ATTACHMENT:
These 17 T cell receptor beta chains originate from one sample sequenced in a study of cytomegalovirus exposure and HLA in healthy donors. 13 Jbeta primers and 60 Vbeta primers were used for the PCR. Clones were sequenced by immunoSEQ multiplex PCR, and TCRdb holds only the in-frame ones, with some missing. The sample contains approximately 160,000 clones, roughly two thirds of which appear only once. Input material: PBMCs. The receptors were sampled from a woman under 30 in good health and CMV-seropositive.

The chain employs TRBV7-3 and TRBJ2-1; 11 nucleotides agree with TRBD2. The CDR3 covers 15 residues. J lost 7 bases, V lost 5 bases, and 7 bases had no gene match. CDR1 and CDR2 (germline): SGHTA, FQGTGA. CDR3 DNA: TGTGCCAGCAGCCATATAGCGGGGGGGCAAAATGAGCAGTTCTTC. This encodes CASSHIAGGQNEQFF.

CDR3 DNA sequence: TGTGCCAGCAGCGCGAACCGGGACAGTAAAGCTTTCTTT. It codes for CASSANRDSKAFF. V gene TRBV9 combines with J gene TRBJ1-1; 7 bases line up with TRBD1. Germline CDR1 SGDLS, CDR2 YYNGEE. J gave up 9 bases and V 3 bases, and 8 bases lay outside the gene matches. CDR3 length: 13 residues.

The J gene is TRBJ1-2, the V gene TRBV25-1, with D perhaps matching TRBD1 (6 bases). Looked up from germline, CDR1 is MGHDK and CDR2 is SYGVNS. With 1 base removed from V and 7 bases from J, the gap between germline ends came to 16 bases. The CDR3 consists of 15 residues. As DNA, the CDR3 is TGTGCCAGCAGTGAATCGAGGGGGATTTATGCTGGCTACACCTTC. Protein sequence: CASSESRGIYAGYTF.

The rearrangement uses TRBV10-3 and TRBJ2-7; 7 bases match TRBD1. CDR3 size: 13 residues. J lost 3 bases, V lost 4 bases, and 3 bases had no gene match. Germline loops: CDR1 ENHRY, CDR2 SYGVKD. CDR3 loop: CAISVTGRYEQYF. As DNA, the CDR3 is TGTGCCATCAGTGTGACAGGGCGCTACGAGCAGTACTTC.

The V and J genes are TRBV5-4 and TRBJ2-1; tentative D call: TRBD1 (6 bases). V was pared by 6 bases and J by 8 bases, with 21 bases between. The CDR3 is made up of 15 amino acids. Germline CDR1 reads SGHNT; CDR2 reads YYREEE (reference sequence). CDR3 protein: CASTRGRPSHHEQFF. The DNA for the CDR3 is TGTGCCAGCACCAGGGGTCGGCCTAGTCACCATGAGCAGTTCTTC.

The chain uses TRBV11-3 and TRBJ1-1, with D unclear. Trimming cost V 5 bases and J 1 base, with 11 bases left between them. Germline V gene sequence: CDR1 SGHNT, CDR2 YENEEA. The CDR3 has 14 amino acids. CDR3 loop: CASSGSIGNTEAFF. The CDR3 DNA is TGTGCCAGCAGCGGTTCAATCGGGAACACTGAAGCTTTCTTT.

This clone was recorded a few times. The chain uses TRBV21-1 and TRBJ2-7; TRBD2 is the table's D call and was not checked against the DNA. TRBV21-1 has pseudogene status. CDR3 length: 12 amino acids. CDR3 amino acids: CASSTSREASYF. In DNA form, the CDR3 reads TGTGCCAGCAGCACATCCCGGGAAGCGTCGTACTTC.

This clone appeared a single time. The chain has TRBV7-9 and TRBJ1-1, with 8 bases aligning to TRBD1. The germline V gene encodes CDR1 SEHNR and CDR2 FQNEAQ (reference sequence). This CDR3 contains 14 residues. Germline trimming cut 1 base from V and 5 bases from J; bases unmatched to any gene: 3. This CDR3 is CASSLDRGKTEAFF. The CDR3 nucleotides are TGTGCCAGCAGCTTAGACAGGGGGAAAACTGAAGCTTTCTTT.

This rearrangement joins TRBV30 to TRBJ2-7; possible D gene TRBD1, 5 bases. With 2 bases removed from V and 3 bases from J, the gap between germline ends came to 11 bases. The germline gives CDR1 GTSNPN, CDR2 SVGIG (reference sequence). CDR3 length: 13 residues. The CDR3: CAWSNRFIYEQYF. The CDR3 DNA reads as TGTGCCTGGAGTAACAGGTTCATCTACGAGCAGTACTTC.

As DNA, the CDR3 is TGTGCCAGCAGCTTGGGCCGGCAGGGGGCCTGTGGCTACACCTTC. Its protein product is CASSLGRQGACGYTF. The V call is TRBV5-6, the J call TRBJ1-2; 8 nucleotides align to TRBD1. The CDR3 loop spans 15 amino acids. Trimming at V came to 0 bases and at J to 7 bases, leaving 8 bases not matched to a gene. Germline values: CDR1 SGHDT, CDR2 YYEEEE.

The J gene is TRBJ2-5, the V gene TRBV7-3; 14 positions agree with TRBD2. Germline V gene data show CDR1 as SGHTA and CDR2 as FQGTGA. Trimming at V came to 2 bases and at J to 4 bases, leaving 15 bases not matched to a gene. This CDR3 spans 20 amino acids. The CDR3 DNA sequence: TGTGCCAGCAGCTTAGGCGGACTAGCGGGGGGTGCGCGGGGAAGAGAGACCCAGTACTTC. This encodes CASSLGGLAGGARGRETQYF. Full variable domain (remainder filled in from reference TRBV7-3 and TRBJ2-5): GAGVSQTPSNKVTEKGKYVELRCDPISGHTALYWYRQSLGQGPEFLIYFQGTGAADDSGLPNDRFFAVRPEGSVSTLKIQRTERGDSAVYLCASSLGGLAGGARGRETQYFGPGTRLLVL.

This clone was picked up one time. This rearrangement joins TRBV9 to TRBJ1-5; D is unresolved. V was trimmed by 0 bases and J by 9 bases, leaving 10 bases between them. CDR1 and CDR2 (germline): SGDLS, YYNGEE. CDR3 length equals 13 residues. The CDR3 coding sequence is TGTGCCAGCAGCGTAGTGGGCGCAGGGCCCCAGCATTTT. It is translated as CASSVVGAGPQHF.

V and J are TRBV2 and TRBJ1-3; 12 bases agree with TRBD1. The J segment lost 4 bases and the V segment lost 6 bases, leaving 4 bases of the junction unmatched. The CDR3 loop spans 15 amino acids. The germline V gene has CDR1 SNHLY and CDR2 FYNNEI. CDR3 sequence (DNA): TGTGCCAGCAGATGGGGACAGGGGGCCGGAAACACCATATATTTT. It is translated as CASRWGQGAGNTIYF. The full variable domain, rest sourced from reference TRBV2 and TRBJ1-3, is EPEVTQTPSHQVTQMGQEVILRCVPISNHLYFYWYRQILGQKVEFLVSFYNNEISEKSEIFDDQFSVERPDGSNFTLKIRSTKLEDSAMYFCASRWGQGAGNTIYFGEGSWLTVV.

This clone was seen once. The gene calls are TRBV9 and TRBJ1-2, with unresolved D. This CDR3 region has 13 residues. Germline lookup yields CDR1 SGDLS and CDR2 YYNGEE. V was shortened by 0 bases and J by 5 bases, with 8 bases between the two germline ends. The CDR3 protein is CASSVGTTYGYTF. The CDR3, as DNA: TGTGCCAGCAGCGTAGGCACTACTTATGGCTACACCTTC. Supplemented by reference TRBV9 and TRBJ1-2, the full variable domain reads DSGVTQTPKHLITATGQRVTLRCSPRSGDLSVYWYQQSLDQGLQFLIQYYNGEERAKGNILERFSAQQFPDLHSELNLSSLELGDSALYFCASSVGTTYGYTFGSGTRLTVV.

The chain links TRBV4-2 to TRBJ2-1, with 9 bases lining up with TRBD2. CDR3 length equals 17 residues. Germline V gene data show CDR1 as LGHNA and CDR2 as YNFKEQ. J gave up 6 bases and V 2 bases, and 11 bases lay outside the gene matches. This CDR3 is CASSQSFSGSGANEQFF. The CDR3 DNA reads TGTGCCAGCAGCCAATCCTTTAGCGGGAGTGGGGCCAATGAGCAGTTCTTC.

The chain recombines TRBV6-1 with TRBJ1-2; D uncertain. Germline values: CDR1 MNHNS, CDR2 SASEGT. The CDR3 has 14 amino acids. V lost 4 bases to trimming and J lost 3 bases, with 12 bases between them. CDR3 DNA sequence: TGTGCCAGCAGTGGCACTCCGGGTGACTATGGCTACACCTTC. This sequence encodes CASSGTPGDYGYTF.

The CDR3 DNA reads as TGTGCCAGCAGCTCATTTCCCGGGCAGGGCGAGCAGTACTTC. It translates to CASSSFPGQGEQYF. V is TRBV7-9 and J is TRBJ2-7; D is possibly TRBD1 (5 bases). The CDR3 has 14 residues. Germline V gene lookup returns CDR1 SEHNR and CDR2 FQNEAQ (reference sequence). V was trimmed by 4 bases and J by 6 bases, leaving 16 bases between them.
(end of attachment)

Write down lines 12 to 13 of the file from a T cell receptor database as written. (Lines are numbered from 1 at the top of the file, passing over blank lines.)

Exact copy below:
The J gene is TRBJ2-5, the V gene TRBV7-3; 14 positions agree with TRBD2. Germline V gene data show CDR1 as SGHTA and CDR2 as FQGTGA. Trimming at V came to 2 bases and at J to 4 bases, leaving 15 bases not matched to a gene. This CDR3 spans 20 amino acids. The CDR3 DNA sequence: TGTGCCAGCAGCTTAGGCGGACTAGCGGGGGGTGCGCGGGGAAGAGAGACCCAGTACTTC. This encodes CASSLGGLAGGARGRETQYF. Full variable domain (remainder filled in from reference TRBV7-3 and TRBJ2-5): GAGVSQTPSNKVTEKGKYVELRCDPISGHTALYWYRQSLGQGPEFLIYFQGTGAADDSGLPNDRFFAVRPEGSVSTLKIQRTERGDSAVYLCASSLGGLAGGARGRETQYFGPGTRLLVL.

This clone was picked up one time. This rearrangement joins TRBV9 to TRBJ1-5; D is unresolved. V was trimmed by 0 bases and J by 9 bases, leaving 10 bases between them. CDR1 and CDR2 (germline): SGDLS, YYNGEE. CDR3 length equals 13 residues. The CDR3 coding sequence is TGTGCCAGCAGCGTAGTGGGCGCAGGGCCCCAGCATTTT. It is translated as CASSVVGAGPQHF.